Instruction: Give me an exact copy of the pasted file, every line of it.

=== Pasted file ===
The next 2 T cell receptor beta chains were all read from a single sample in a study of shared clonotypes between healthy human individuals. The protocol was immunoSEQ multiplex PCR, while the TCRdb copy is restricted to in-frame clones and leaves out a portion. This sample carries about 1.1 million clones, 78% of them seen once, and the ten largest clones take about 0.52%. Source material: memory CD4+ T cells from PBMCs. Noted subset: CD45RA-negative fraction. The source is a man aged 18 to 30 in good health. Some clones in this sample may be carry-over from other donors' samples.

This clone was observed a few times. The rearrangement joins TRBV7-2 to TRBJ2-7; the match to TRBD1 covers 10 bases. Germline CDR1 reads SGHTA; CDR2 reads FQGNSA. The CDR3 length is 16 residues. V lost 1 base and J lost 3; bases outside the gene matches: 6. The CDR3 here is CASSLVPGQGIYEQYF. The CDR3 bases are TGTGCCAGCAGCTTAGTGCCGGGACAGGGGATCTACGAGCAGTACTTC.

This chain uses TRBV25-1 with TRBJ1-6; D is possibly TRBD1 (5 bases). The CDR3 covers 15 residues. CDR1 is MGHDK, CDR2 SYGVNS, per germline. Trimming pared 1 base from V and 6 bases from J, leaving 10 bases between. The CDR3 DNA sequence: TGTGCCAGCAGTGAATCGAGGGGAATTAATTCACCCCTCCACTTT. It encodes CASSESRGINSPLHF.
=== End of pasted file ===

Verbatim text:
The next 2 T cell receptor beta chains were all read from a single sample in a study of shared clonotypes between healthy human individuals. The protocol was immunoSEQ multiplex PCR, while the TCRdb copy is restricted to in-frame clones and leaves out a portion. This sample carries about 1.1 million clones, 78% of them seen once, and the ten largest clones take about 0.52%. Source material: memory CD4+ T cells from PBMCs. Noted subset: CD45RA-negative fraction. The source is a man aged 18 to 30 in good health. Some clones in this sample may be carry-over from other donors' samples.

This clone was observed a few times. The rearrangement joins TRBV7-2 to TRBJ2-7; the match to TRBD1 covers 10 bases. Germline CDR1 reads SGHTA; CDR2 reads FQGNSA. The CDR3 length is 16 residues. V lost 1 base and J lost 3; bases outside the gene matches: 6. The CDR3 here is CASSLVPGQGIYEQYF. The CDR3 bases are TGTGCCAGCAGCTTAGTGCCGGGACAGGGGATCTACGAGCAGTACTTC.

This chain uses TRBV25-1 with TRBJ1-6; D is possibly TRBD1 (5 bases). The CDR3 covers 15 residues. CDR1 is MGHDK, CDR2 SYGVNS, per germline. Trimming pared 1 base from V and 6 bases from J, leaving 10 bases between. The CDR3 DNA sequence: TGTGCCAGCAGTGAATCGAGGGGAATTAATTCACCCCTCCACTTT. It encodes CASSESRGINSPLHF.